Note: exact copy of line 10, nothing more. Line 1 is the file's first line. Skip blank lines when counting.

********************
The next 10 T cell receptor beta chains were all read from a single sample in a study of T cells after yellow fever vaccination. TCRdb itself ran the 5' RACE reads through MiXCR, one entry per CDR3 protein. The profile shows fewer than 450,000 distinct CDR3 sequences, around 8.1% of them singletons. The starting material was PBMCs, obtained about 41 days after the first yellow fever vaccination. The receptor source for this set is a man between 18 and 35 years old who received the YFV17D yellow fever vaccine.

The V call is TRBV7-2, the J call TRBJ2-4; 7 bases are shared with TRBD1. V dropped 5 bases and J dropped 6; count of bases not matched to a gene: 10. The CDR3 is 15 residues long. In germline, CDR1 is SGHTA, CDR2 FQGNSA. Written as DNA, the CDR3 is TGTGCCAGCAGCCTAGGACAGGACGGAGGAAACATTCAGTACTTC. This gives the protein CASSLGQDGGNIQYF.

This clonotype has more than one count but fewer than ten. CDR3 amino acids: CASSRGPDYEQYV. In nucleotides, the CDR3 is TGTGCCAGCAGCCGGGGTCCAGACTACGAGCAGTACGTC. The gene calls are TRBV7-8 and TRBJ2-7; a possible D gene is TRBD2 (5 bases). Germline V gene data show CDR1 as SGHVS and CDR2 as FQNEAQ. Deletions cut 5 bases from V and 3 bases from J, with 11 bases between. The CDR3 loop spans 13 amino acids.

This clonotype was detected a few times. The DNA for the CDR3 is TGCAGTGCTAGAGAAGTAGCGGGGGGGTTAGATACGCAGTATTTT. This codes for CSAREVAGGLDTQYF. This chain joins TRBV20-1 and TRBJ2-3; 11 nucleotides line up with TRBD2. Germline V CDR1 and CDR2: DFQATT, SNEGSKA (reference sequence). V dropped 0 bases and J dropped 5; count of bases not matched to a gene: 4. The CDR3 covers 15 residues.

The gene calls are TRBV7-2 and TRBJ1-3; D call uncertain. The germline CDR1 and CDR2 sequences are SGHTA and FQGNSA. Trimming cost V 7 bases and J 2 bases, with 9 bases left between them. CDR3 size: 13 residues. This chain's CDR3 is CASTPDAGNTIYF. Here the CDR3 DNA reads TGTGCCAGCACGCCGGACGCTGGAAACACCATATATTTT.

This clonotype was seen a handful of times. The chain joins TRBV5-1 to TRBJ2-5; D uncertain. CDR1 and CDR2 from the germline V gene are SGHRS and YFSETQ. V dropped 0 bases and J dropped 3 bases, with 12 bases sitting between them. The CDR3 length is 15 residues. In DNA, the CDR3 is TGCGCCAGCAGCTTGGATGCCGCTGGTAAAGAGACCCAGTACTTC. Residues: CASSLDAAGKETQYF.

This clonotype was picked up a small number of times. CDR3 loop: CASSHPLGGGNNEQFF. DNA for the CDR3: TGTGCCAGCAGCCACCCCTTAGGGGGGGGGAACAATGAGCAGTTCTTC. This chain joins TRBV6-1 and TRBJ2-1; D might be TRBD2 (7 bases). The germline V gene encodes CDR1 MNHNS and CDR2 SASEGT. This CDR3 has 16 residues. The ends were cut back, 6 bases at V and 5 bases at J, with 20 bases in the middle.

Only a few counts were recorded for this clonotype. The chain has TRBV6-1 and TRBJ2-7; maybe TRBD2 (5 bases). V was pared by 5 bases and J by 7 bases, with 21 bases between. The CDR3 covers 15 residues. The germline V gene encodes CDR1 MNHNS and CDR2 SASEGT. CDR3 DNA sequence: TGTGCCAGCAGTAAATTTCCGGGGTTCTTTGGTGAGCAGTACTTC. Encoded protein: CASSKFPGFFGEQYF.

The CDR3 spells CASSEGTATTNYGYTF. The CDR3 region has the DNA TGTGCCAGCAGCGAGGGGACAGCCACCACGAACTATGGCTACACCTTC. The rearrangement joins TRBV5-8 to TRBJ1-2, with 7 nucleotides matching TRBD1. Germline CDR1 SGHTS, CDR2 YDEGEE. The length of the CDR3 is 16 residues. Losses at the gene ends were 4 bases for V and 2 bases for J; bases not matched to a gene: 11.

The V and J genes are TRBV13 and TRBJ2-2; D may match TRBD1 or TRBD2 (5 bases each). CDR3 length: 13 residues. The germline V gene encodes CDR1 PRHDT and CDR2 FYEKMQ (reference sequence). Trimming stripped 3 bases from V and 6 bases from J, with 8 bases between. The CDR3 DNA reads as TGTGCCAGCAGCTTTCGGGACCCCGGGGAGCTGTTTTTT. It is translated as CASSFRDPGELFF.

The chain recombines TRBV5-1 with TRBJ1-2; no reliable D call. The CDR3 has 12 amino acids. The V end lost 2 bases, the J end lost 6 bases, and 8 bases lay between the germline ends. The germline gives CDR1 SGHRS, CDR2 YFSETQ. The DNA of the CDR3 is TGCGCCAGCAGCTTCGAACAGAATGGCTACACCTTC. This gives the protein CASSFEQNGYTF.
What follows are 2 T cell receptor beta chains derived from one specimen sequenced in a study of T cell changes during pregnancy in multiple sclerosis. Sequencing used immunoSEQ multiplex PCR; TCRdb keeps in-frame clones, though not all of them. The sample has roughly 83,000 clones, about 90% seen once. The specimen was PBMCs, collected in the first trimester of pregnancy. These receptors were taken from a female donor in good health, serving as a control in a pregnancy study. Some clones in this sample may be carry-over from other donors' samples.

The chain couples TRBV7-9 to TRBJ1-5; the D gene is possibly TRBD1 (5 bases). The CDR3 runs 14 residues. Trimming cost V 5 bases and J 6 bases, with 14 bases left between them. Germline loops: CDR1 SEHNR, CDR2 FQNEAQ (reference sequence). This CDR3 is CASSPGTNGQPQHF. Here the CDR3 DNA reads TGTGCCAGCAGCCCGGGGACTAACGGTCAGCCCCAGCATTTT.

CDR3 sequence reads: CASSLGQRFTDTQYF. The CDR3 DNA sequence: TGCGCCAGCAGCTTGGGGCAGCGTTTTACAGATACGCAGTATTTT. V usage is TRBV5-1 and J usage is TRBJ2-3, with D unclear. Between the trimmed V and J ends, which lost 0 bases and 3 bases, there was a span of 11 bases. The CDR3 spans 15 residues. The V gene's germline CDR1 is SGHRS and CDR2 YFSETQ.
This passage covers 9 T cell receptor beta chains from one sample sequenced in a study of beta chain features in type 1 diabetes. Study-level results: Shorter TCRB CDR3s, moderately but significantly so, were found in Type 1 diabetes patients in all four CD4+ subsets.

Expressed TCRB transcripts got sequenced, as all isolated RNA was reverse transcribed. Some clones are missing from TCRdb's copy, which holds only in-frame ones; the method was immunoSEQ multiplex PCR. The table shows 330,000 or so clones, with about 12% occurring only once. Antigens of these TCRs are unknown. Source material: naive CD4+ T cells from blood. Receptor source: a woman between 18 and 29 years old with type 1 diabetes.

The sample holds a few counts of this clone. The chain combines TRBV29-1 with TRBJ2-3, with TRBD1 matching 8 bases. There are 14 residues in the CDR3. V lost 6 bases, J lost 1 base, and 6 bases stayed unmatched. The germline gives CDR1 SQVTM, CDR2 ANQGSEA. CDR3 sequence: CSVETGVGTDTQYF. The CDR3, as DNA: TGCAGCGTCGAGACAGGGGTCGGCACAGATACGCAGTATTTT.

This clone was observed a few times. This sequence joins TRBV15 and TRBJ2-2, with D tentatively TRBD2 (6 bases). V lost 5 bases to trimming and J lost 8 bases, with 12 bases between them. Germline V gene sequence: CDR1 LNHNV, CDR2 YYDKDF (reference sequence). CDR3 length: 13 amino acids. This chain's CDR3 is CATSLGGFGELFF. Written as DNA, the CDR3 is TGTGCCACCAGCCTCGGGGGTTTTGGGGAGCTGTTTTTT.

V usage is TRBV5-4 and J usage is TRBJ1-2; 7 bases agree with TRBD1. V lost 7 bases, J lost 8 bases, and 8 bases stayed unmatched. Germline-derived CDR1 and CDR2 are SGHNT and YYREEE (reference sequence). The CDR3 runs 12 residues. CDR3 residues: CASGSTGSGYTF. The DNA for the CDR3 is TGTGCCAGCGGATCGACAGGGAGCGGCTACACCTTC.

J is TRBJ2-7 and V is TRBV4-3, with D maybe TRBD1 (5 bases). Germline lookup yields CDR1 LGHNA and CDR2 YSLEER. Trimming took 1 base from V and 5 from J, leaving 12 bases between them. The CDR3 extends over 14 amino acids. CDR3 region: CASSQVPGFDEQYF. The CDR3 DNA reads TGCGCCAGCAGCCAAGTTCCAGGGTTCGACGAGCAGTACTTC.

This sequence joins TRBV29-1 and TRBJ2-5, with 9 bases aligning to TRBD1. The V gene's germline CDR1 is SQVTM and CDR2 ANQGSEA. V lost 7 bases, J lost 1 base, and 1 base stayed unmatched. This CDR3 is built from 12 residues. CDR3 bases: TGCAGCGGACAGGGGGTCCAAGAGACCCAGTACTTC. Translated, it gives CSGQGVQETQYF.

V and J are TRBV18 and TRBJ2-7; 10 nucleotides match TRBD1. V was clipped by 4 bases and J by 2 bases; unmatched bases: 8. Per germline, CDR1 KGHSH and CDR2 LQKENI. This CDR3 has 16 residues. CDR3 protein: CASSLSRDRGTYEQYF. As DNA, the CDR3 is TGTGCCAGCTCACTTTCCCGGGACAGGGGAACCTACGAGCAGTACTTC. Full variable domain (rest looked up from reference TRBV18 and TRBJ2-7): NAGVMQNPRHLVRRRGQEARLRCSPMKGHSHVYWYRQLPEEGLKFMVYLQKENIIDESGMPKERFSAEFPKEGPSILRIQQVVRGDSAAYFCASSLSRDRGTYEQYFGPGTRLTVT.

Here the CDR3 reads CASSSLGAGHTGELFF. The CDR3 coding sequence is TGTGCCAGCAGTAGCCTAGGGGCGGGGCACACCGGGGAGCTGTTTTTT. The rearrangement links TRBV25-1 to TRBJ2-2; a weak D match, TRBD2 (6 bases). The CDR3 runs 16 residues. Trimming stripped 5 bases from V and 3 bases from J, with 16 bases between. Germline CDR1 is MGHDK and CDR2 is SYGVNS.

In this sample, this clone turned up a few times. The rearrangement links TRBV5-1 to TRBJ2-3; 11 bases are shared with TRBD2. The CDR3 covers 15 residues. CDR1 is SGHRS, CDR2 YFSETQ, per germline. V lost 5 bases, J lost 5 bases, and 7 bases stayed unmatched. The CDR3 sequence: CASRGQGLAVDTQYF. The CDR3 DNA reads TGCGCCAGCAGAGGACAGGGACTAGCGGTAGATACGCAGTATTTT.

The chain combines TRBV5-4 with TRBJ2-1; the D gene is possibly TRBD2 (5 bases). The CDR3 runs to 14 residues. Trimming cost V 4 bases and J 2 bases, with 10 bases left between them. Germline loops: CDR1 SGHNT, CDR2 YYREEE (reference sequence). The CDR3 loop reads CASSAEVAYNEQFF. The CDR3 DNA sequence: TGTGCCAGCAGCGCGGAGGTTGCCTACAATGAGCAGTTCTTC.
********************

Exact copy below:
The V and J genes are TRBV13 and TRBJ2-2; D may match TRBD1 or TRBD2 (5 bases each). CDR3 length: 13 residues. The germline V gene encodes CDR1 PRHDT and CDR2 FYEKMQ (reference sequence). Trimming stripped 3 bases from V and 6 bases from J, with 8 bases between. The CDR3 DNA reads as TGTGCCAGCAGCTTTCGGGACCCCGGGGAGCTGTTTTTT. It is translated as CASSFRDPGELFF.